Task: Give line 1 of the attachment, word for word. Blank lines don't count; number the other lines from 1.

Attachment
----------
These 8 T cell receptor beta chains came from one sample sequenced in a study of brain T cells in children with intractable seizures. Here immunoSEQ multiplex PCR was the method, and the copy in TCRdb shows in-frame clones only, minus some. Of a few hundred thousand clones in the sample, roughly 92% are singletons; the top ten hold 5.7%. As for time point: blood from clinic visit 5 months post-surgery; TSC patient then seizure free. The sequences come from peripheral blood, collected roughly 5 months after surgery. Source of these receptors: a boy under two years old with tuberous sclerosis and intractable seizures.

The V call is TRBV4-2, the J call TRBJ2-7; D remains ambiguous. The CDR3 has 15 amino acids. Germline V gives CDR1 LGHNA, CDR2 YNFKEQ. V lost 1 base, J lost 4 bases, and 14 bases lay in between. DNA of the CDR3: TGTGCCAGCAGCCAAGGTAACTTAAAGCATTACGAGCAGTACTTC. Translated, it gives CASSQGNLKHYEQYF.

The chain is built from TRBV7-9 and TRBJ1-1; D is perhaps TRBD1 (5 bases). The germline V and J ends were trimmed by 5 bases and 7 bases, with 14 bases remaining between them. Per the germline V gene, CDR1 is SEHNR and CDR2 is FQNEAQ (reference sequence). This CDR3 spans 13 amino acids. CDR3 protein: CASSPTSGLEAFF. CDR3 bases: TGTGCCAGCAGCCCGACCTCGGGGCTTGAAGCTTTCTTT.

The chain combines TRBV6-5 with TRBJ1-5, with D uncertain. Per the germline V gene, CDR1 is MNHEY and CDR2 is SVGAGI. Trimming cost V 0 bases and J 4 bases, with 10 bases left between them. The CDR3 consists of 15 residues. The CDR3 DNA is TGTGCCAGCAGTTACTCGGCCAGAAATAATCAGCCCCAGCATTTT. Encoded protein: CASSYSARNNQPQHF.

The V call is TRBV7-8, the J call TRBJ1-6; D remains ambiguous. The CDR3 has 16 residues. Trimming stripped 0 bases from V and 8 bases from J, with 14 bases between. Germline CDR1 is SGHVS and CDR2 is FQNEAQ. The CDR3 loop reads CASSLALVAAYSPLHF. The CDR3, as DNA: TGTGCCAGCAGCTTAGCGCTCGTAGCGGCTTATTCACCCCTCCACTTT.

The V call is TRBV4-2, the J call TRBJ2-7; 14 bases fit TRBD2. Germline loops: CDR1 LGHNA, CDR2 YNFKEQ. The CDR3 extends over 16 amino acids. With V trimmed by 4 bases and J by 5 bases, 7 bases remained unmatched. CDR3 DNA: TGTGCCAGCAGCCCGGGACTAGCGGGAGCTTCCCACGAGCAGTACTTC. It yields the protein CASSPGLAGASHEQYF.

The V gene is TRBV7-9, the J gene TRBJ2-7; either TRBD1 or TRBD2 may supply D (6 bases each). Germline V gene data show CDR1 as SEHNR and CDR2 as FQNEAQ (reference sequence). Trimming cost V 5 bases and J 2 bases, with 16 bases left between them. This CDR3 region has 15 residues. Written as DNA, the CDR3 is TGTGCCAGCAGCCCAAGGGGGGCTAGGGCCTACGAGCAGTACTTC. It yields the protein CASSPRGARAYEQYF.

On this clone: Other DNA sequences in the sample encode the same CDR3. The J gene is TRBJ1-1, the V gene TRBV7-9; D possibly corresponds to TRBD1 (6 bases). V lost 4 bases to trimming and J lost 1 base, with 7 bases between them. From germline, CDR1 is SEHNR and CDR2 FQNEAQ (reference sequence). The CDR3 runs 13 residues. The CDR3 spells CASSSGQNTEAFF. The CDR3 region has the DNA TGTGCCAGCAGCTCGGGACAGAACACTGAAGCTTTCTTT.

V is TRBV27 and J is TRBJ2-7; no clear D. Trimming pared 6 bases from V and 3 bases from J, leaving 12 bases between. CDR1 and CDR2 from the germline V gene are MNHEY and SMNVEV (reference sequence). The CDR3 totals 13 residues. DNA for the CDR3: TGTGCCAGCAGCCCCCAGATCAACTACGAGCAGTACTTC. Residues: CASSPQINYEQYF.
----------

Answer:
These 8 T cell receptor beta chains came from one sample sequenced in a study of brain T cells in children with intractable seizures. Here immunoSEQ multiplex PCR was the method, and the copy in TCRdb shows in-frame clones only, minus some. Of a few hundred thousand clones in the sample, roughly 92% are singletons; the top ten hold 5.7%. As for time point: blood from clinic visit 5 months post-surgery; TSC patient then seizure free. The sequences come from peripheral blood, collected roughly 5 months after surgery. Source of these receptors: a boy under two years old with tuberous sclerosis and intractable seizures.